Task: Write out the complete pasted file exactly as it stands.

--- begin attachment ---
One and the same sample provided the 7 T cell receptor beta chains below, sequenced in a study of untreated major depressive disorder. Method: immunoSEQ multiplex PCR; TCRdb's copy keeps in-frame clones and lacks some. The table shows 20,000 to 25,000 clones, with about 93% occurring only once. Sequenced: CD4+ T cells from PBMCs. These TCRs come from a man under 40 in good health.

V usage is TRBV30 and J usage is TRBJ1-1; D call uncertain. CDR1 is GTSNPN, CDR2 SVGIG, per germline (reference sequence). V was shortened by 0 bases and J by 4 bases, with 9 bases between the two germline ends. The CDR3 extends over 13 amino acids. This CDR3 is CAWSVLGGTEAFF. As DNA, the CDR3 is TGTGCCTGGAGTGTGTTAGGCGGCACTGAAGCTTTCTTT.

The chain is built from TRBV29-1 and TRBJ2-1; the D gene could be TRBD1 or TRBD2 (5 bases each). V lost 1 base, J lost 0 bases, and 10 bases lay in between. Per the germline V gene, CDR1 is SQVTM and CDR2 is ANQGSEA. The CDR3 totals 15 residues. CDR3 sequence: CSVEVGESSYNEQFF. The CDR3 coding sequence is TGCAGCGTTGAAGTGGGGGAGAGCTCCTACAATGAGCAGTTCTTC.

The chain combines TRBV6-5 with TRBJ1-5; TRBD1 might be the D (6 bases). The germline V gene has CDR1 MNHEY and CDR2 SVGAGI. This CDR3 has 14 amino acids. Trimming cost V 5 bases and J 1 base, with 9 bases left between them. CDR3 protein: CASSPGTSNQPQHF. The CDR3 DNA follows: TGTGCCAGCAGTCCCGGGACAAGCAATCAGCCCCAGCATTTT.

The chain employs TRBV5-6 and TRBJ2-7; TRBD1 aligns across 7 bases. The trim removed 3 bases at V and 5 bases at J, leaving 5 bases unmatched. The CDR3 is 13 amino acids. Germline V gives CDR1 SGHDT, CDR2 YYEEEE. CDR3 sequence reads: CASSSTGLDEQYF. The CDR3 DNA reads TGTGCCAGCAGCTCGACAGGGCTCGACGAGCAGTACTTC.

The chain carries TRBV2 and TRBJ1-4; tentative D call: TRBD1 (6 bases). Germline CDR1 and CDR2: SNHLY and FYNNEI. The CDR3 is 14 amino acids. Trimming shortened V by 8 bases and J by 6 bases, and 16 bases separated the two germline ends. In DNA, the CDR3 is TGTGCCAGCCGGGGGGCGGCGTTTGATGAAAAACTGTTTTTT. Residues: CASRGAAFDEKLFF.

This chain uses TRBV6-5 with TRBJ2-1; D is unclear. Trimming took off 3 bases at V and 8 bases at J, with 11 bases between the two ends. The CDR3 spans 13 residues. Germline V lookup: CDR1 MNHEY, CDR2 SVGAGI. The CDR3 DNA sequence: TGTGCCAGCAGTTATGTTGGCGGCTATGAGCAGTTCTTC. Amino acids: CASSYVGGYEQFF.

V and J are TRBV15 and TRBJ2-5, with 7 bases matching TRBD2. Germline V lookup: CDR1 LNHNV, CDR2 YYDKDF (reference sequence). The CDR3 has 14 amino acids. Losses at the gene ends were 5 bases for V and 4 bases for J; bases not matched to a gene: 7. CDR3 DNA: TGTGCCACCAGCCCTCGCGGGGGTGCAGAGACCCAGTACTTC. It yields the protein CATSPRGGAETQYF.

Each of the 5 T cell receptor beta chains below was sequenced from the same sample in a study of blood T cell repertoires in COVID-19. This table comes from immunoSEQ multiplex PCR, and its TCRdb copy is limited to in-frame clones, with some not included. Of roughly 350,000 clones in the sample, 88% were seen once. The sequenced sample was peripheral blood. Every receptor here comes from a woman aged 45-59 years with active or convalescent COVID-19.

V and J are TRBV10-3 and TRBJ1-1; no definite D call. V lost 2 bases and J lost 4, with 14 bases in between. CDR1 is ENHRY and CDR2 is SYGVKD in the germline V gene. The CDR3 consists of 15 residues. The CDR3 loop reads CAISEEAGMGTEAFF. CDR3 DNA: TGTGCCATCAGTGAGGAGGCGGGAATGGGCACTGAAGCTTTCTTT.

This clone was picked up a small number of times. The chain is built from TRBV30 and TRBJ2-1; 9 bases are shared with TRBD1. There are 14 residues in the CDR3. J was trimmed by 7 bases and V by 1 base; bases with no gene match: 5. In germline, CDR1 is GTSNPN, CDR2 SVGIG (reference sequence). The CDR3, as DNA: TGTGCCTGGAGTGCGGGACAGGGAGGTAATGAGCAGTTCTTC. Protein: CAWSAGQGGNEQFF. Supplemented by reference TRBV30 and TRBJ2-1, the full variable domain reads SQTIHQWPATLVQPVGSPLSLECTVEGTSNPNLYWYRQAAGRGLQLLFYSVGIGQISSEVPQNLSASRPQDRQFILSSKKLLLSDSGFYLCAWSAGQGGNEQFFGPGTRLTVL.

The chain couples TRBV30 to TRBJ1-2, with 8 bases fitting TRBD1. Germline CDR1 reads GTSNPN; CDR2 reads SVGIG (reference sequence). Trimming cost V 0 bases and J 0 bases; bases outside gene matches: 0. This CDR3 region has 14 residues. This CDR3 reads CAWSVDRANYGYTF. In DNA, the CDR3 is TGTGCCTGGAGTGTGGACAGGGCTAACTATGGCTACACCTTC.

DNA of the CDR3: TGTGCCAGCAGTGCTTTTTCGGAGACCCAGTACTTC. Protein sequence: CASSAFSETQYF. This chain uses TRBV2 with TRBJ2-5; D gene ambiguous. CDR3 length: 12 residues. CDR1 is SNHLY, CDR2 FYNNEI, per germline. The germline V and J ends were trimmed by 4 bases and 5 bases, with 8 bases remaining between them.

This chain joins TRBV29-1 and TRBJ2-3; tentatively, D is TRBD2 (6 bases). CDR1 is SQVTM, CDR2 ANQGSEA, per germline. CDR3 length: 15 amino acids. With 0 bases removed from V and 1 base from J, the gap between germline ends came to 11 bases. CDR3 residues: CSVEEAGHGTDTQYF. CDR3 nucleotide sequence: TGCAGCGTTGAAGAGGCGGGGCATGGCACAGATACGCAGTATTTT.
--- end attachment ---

One and the same sample provided the 7 T cell receptor beta chains below, sequenced in a study of untreated major depressive disorder. Method: immunoSEQ multiplex PCR; TCRdb's copy keeps in-frame clones and lacks some. The table shows 20,000 to 25,000 clones, with about 93% occurring only once. Sequenced: CD4+ T cells from PBMCs. These TCRs come from a man under 40 in good health.

V usage is TRBV30 and J usage is TRBJ1-1; D call uncertain. CDR1 is GTSNPN, CDR2 SVGIG, per germline (reference sequence). V was shortened by 0 bases and J by 4 bases, with 9 bases between the two germline ends. The CDR3 extends over 13 amino acids. This CDR3 is CAWSVLGGTEAFF. As DNA, the CDR3 is TGTGCCTGGAGTGTGTTAGGCGGCACTGAAGCTTTCTTT.

The chain is built from TRBV29-1 and TRBJ2-1; the D gene could be TRBD1 or TRBD2 (5 bases each). V lost 1 base, J lost 0 bases, and 10 bases lay in between. Per the germline V gene, CDR1 is SQVTM and CDR2 is ANQGSEA. The CDR3 totals 15 residues. CDR3 sequence: CSVEVGESSYNEQFF. The CDR3 coding sequence is TGCAGCGTTGAAGTGGGGGAGAGCTCCTACAATGAGCAGTTCTTC.

The chain combines TRBV6-5 with TRBJ1-5; TRBD1 might be the D (6 bases). The germline V gene has CDR1 MNHEY and CDR2 SVGAGI. This CDR3 has 14 amino acids. Trimming cost V 5 bases and J 1 base, with 9 bases left between them. CDR3 protein: CASSPGTSNQPQHF. The CDR3 DNA follows: TGTGCCAGCAGTCCCGGGACAAGCAATCAGCCCCAGCATTTT.

The chain employs TRBV5-6 and TRBJ2-7; TRBD1 aligns across 7 bases. The trim removed 3 bases at V and 5 bases at J, leaving 5 bases unmatched. The CDR3 is 13 amino acids. Germline V gives CDR1 SGHDT, CDR2 YYEEEE. CDR3 sequence reads: CASSSTGLDEQYF. The CDR3 DNA reads TGTGCCAGCAGCTCGACAGGGCTCGACGAGCAGTACTTC.

The chain carries TRBV2 and TRBJ1-4; tentative D call: TRBD1 (6 bases). Germline CDR1 and CDR2: SNHLY and FYNNEI. The CDR3 is 14 amino acids. Trimming shortened V by 8 bases and J by 6 bases, and 16 bases separated the two germline ends. In DNA, the CDR3 is TGTGCCAGCCGGGGGGCGGCGTTTGATGAAAAACTGTTTTTT. Residues: CASRGAAFDEKLFF.

This chain uses TRBV6-5 with TRBJ2-1; D is unclear. Trimming took off 3 bases at V and 8 bases at J, with 11 bases between the two ends. The CDR3 spans 13 residues. Germline V lookup: CDR1 MNHEY, CDR2 SVGAGI. The CDR3 DNA sequence: TGTGCCAGCAGTTATGTTGGCGGCTATGAGCAGTTCTTC. Amino acids: CASSYVGGYEQFF.

V and J are TRBV15 and TRBJ2-5, with 7 bases matching TRBD2. Germline V lookup: CDR1 LNHNV, CDR2 YYDKDF (reference sequence). The CDR3 has 14 amino acids. Losses at the gene ends were 5 bases for V and 4 bases for J; bases not matched to a gene: 7. CDR3 DNA: TGTGCCACCAGCCCTCGCGGGGGTGCAGAGACCCAGTACTTC. It yields the protein CATSPRGGAETQYF.

Each of the 5 T cell receptor beta chains below was sequenced from the same sample in a study of blood T cell repertoires in COVID-19. This table comes from immunoSEQ multiplex PCR, and its TCRdb copy is limited to in-frame clones, with some not included. Of roughly 350,000 clones in the sample, 88% were seen once. The sequenced sample was peripheral blood. Every receptor here comes from a woman aged 45-59 years with active or convalescent COVID-19.

V and J are TRBV10-3 and TRBJ1-1; no definite D call. V lost 2 bases and J lost 4, with 14 bases in between. CDR1 is ENHRY and CDR2 is SYGVKD in the germline V gene. The CDR3 consists of 15 residues. The CDR3 loop reads CAISEEAGMGTEAFF. CDR3 DNA: TGTGCCATCAGTGAGGAGGCGGGAATGGGCACTGAAGCTTTCTTT.

This clone was picked up a small number of times. The chain is built from TRBV30 and TRBJ2-1; 9 bases are shared with TRBD1. There are 14 residues in the CDR3. J was trimmed by 7 bases and V by 1 base; bases with no gene match: 5. In germline, CDR1 is GTSNPN, CDR2 SVGIG (reference sequence). The CDR3, as DNA: TGTGCCTGGAGTGCGGGACAGGGAGGTAATGAGCAGTTCTTC. Protein: CAWSAGQGGNEQFF. Supplemented by reference TRBV30 and TRBJ2-1, the full variable domain reads SQTIHQWPATLVQPVGSPLSLECTVEGTSNPNLYWYRQAAGRGLQLLFYSVGIGQISSEVPQNLSASRPQDRQFILSSKKLLLSDSGFYLCAWSAGQGGNEQFFGPGTRLTVL.

The chain couples TRBV30 to TRBJ1-2, with 8 bases fitting TRBD1. Germline CDR1 reads GTSNPN; CDR2 reads SVGIG (reference sequence). Trimming cost V 0 bases and J 0 bases; bases outside gene matches: 0. This CDR3 region has 14 residues. This CDR3 reads CAWSVDRANYGYTF. In DNA, the CDR3 is TGTGCCTGGAGTGTGGACAGGGCTAACTATGGCTACACCTTC.

DNA of the CDR3: TGTGCCAGCAGTGCTTTTTCGGAGACCCAGTACTTC. Protein sequence: CASSAFSETQYF. This chain uses TRBV2 with TRBJ2-5; D gene ambiguous. CDR3 length: 12 residues. CDR1 is SNHLY, CDR2 FYNNEI, per germline. The germline V and J ends were trimmed by 4 bases and 5 bases, with 8 bases remaining between them.

This chain joins TRBV29-1 and TRBJ2-3; tentatively, D is TRBD2 (6 bases). CDR1 is SQVTM, CDR2 ANQGSEA, per germline. CDR3 length: 15 amino acids. With 0 bases removed from V and 1 base from J, the gap between germline ends came to 11 bases. CDR3 residues: CSVEEAGHGTDTQYF. CDR3 nucleotide sequence: TGCAGCGTTGAAGAGGCGGGGCATGGCACAGATACGCAGTATTTT.